FAU Board of Trustees plans anti-discrimination policy changes

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FAU board member Paul Tanner discuses the FAU budget. Photo by Charles Pratt.

Brandon Ballenger

FAU board member Paul Tanner discuses the FAU budget. Photo by Charles Pratt.

On Oct. 19, the university’s top decision-makers took one step closer to offering students clear protection from sexual orientation-based discrimination.

It’s the same protection faculty already have, according to a university lawyer. It currently doesn’t cover students, which is something Student Government leaders have tried to change since April 2009.

This update would include other changes designed to meet requirements set in April by the federal government for defining sexual harassment.

“I’m satisfied that finally there’s a proposed change,” said Boris Bastidas, Boca campus House Speaker. He is also the author of the 2009 SG legislation that pushed the issue, and is less satisfied with how long the process took.

“Obviously there’s a lot of legal and personnel issues to have been dealt with,” he admitted, alluding to the search for a new university president during the period. “There was some significant transition going on.”

The wait isn’t the only problem, either: The proposed changes include only half of what Bastidas wanted. “The current proposal still does not include gender identity. Last summer, FSU [Florida State University] changed their policy and in one shot put in sexual orientation, gender identity and gender expression.” The latter terms would more clearly include transgender, genderqueer and cross-dressing students.

Bastidas said that’s why he’s planning a rally with “on and off campus organizations” before the Nov. 16 final vote, but details are still being worked out.

Frank Gorritz, the president of FAU Lambda United, could not be immediately reached for comment. The student group works to raise awareness of gender and sexuality issues.

FAU’s Board of Trustees — the 13 appointed, unpaid people who make major university decisions — voted unanimously to recommend changing the university’s anti-discrimination policy, but only after asking several questions and getting a detailed explanation from David Kian, head of FAU’s legal department.

Some other items on the agenda received no questions.

“The Department of Education emphasized the need to identify precisely sexual violence as a form of sexual harassment, and to provide very clear examples,” Kian explained at the meeting. “We are also asking that our protected categories be expanded to include sexual orientation, which will make it consistent with the university’s collective bargaining unit. This expands [protection] to our non-faculty and students as well.”

Examples of sexual harassment in the proposed policy changes include “actual or implied promises of an employment or educational opportunity or benefit in exchange for sexual activity,” “continuing to ask someone for a date after repeatedly being told ‘no’,” and “making sexually explicit or suggestive gestures or sounds.” Kian made a point of explaining that these behaviors were not automatically considered forms of sexual harassment.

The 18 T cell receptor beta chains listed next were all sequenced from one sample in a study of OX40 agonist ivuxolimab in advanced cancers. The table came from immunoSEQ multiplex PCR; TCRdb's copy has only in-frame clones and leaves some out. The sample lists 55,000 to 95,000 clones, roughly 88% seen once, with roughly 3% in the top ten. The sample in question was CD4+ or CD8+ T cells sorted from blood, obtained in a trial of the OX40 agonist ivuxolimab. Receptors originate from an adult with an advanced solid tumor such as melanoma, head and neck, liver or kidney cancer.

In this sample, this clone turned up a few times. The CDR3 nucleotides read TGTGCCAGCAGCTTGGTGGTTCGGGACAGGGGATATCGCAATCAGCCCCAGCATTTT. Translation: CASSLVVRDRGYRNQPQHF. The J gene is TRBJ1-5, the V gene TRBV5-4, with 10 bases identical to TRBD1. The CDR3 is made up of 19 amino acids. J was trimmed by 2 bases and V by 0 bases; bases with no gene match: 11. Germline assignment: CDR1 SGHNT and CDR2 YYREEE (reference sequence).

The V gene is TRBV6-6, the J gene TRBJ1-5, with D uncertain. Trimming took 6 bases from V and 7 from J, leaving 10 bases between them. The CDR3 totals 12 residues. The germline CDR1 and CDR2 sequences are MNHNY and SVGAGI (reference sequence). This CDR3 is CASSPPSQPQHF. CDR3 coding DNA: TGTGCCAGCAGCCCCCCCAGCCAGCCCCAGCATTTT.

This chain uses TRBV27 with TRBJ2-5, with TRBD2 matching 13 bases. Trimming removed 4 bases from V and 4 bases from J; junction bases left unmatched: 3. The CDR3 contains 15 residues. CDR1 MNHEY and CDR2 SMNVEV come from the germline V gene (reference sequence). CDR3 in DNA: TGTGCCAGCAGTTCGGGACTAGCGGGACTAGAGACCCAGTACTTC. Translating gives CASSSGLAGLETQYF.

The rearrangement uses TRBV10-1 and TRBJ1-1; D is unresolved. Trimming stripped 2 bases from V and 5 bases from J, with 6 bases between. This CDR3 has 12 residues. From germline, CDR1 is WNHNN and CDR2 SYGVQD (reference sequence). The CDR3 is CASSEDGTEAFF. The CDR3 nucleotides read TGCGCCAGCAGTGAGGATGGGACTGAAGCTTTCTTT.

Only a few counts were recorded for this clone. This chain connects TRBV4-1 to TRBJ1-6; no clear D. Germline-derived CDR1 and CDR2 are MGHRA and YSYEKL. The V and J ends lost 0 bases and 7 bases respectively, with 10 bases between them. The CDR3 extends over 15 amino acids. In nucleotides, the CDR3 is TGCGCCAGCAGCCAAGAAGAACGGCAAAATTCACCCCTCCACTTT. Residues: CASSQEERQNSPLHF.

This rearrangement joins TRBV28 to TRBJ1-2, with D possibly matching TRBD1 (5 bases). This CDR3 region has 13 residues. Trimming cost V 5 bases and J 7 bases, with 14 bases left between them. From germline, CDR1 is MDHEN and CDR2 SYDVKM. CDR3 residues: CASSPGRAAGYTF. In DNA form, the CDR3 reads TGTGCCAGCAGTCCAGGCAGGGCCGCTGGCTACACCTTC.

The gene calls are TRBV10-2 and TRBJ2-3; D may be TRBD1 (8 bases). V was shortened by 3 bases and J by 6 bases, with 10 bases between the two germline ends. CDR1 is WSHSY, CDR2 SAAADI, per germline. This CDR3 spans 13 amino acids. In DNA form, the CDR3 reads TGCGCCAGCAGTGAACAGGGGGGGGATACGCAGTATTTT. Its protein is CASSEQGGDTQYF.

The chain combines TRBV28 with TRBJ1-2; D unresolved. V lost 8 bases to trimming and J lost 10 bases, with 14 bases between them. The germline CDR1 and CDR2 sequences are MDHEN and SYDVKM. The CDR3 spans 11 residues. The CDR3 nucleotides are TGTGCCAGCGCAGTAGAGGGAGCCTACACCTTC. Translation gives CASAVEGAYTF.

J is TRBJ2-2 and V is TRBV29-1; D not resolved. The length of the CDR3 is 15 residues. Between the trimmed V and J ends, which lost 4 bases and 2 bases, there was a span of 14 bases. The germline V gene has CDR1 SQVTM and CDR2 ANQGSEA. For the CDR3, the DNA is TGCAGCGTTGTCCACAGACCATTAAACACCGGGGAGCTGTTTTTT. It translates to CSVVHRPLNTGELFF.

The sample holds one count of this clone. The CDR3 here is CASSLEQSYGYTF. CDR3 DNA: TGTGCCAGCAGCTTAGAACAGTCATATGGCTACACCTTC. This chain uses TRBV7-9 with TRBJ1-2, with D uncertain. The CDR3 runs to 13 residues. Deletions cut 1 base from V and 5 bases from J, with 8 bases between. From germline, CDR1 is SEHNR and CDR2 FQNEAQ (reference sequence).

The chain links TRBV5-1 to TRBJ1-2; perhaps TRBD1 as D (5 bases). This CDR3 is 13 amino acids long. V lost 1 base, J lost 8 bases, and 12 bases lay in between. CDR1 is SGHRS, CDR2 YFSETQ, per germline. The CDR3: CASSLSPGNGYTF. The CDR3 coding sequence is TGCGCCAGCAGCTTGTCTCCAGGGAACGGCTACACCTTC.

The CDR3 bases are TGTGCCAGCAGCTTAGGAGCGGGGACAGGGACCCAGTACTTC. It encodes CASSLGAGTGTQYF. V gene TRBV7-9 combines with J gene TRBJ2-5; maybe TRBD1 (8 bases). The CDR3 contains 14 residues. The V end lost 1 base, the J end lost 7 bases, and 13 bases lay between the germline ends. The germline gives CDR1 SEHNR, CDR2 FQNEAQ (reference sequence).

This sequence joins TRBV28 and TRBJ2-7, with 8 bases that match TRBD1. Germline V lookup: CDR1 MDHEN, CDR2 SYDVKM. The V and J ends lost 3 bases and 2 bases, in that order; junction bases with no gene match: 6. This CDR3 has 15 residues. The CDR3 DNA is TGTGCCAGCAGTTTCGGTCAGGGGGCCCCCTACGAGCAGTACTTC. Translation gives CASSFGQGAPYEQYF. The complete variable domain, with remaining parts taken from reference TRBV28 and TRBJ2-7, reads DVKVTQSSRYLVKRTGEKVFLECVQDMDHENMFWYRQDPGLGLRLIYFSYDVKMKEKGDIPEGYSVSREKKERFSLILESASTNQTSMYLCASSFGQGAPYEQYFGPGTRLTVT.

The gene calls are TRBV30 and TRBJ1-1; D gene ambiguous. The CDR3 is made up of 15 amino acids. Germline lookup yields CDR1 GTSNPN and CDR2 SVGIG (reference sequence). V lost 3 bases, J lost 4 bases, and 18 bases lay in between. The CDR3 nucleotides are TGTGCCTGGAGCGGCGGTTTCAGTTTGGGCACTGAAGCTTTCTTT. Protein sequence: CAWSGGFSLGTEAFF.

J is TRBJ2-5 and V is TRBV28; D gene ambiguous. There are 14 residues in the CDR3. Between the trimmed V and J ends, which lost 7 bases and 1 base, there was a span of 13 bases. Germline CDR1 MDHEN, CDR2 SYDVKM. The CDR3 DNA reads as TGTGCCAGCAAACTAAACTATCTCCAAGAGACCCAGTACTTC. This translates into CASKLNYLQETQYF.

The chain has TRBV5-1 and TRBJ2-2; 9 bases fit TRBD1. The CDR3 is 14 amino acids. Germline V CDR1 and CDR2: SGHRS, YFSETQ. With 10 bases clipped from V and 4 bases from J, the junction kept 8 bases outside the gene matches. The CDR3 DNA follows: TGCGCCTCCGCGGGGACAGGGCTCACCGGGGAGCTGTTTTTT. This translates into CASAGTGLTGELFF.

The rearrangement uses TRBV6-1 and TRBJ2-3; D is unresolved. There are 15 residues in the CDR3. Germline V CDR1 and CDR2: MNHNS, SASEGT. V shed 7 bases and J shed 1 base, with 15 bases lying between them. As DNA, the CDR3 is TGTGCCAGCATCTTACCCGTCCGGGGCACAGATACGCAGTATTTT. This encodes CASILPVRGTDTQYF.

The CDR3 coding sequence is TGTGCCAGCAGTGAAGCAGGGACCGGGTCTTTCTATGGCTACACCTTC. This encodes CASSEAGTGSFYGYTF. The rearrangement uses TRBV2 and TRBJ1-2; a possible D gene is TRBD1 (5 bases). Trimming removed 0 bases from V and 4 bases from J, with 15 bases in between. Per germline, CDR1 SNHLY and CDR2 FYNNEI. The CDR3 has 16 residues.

FAU board member Dr. William McDaniel appears to fall asleep doring the meeting. Photo by Charles Pratt.

“This does not mean that anytime someone tells a sexually oriented joke that they have violated our sexual harassment policy. There must be a finding,” Kian said. That would require a decision that the behavior of the accused made grades or a job seem conditional, interfered with performance or created an “objectively intimidating, hostile or offensive environment.”

Some debate followed Kian’s explanations. Trustee Jeffrey Feingold argued, “We need to add some common sense to this. I don’t know how many charges have been brought up at the university in the past few years, but we need to make sure we don’t end up in a situation like Duke a couple years ago where students were thrown out on trumped up charges.”

Feingold was referring to a 2006 criminal case, where three Duke University lacrosse players were suspended after what was later revealed to be a false accusation of rape. To prevent such a scenario, he argued, the BOT should review harassment cases and have the final say.

Trustee David Feder had a different view. “Our job is not to run the university. We have capable people that can analyze a situation and make a good decision,” he said. Trustee Sherry Plymale agreed, and said, “Our job is to call and ask somebody. We don’t answer it.”

Trustee William McDaniel asked how and whether anonymous harassment complaints work. Kian responded, “It depends on the context of the complaint.” Without detailed information such as dates, times, and potential witnesses, he said, “There’s nothing we can do about that.”

The Board will vote on changing FAU’s policy on Nov. 16. FAU is currently one of two state schools in Florida whose anti-discrimination policy doesn’t cover sexual orientation. The other is FAMU.

According to the U.S. Department of Education, “When young women get to college, nearly 20% of them will be victims of attempted or actual sexual assault, as will about 6% of undergraduate men.”

Anyone at FAU who believes him or herself to be such a victim can contact the FAU Office of Equal Opportunity Programs. Current contact information is available online at www.fau.edu/eop.